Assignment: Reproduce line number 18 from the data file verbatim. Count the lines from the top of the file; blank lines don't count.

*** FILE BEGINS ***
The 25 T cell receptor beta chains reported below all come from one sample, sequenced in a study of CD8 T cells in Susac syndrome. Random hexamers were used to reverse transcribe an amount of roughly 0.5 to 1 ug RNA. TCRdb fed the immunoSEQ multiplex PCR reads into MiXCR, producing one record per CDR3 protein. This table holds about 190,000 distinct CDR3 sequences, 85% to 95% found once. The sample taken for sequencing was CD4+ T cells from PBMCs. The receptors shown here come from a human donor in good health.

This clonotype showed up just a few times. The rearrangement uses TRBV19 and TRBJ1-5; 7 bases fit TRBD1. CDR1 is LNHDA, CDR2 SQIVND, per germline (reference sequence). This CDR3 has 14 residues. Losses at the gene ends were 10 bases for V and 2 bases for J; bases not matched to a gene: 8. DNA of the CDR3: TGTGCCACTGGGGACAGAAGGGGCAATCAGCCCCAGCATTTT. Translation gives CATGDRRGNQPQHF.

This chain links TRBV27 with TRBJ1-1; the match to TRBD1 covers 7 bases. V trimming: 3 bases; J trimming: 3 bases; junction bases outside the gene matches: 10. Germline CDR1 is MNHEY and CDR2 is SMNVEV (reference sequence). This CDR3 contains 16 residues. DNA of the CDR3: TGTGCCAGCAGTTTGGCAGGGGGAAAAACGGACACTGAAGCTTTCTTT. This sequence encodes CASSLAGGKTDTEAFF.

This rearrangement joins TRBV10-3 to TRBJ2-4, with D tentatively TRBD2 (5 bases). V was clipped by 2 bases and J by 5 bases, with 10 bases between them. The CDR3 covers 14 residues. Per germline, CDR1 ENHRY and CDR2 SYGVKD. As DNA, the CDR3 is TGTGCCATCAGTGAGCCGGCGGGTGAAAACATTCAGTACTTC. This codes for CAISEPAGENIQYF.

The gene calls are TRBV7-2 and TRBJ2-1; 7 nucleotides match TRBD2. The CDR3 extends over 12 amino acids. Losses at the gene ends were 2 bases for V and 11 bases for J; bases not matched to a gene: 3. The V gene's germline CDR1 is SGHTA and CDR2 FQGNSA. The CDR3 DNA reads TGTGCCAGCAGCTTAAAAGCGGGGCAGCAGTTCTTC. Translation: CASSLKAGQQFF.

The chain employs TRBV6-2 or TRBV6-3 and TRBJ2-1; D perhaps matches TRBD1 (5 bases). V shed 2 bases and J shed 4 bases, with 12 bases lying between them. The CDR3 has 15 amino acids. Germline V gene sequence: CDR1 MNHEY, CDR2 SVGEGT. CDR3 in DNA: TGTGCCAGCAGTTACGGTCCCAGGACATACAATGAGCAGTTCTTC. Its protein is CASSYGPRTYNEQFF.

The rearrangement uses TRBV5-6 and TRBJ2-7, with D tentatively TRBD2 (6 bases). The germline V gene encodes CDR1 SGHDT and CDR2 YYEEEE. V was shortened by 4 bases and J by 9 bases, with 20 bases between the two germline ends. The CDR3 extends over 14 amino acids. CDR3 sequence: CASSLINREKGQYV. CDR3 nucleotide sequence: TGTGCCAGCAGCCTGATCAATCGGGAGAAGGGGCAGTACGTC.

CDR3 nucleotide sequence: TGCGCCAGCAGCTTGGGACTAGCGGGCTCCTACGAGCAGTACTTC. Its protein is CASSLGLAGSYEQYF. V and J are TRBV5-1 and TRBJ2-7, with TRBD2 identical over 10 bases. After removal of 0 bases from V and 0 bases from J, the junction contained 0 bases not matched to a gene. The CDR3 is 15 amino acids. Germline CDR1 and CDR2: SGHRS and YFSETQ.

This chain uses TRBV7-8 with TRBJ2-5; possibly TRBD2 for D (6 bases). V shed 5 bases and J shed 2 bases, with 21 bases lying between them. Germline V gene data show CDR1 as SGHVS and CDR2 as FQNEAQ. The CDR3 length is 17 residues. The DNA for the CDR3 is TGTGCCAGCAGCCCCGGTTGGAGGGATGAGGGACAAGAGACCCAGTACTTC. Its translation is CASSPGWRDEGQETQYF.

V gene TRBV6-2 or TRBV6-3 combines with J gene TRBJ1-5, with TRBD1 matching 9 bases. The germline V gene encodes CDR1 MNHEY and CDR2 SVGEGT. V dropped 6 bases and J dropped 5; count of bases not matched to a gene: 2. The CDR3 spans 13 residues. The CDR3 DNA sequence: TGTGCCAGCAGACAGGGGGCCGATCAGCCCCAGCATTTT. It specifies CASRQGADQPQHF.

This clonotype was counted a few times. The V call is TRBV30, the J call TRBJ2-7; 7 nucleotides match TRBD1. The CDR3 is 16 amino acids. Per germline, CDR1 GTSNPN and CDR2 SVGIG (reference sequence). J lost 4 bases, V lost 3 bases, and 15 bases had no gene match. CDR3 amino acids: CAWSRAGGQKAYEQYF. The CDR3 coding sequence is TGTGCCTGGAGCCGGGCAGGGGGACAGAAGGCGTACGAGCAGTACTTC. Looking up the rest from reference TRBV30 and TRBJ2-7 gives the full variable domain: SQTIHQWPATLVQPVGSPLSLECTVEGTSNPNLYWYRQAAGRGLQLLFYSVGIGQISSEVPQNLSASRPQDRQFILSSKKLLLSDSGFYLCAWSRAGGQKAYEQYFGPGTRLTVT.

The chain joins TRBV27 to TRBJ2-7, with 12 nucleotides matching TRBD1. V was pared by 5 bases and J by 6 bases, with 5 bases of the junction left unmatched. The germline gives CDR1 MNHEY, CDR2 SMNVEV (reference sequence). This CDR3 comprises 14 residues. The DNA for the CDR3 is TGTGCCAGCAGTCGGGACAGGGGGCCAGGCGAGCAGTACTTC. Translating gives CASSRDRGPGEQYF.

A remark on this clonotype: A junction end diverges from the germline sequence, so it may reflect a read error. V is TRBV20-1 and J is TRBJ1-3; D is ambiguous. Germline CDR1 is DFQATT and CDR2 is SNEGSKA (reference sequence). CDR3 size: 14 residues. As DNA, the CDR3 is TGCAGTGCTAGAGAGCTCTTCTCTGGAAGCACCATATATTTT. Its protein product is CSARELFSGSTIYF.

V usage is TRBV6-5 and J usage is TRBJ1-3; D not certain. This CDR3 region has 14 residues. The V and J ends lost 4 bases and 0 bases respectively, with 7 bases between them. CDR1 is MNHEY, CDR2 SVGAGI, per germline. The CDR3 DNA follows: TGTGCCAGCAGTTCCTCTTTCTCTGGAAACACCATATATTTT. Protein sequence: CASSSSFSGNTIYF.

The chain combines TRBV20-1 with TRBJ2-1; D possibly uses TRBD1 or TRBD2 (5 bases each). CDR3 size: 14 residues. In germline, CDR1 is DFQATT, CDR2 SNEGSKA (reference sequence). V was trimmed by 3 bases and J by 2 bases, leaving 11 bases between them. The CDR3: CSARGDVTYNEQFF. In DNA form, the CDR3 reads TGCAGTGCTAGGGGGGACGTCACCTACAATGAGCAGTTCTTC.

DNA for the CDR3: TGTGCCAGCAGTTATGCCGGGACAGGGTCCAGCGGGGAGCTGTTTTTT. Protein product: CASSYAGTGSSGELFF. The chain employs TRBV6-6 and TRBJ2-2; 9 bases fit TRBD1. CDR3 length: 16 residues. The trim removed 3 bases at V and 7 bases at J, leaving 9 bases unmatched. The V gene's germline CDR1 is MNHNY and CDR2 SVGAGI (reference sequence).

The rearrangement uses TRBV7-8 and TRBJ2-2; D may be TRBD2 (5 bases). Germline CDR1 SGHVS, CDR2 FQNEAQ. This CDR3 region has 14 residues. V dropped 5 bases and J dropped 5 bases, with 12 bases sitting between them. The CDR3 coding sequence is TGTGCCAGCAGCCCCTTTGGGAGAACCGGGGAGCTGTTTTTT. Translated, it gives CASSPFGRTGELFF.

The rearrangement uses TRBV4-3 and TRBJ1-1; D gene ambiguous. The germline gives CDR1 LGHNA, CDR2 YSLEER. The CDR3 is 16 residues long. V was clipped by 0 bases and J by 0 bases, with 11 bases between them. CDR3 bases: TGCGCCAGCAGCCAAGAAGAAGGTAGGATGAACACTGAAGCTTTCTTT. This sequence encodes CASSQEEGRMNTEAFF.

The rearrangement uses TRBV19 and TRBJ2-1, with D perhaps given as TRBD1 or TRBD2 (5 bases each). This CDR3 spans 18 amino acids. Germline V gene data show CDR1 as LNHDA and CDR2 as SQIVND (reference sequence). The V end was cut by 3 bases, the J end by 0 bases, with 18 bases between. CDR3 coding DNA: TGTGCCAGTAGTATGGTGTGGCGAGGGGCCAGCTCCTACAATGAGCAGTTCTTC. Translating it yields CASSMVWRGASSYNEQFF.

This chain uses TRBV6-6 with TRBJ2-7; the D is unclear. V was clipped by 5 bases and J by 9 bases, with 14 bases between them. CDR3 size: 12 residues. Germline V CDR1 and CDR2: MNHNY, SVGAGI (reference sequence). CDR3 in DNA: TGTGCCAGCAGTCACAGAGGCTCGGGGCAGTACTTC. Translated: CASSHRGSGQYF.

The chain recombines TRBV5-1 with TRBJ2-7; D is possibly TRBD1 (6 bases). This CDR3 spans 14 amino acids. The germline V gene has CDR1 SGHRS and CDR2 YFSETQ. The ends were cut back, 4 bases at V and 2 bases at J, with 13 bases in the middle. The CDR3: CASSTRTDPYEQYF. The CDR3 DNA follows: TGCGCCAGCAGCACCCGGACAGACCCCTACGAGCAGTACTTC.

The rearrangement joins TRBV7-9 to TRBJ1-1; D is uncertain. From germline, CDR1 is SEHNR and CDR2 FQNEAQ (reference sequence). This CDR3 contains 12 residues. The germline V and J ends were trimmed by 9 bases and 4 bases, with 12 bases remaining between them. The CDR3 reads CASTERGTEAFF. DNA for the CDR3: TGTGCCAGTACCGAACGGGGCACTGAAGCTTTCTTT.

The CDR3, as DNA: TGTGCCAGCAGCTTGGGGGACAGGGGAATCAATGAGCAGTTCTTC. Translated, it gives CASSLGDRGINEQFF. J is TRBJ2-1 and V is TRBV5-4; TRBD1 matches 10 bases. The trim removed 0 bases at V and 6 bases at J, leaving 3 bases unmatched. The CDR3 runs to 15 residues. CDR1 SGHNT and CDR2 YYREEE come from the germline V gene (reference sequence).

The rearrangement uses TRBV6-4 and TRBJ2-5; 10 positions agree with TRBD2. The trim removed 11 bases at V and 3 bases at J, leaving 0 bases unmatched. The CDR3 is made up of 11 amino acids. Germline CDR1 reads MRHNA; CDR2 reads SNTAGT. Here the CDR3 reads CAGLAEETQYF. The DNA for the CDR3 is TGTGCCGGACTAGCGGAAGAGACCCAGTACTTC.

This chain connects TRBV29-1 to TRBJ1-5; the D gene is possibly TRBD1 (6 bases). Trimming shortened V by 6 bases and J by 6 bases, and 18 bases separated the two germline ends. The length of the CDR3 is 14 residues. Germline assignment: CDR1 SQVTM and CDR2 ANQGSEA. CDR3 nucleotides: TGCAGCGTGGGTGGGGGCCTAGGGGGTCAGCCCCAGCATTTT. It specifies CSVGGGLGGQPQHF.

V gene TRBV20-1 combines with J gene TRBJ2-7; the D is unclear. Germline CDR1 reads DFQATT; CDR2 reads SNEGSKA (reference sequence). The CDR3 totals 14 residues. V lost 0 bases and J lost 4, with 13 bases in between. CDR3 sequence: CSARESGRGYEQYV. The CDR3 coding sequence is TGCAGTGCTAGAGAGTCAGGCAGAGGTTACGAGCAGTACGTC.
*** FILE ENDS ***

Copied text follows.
The rearrangement uses TRBV4-3 and TRBJ1-1; D gene ambiguous. The germline gives CDR1 LGHNA, CDR2 YSLEER. The CDR3 is 16 residues long. V was clipped by 0 bases and J by 0 bases, with 11 bases between them. CDR3 bases: TGCGCCAGCAGCCAAGAAGAAGGTAGGATGAACACTGAAGCTTTCTTT. This sequence encodes CASSQEEGRMNTEAFF.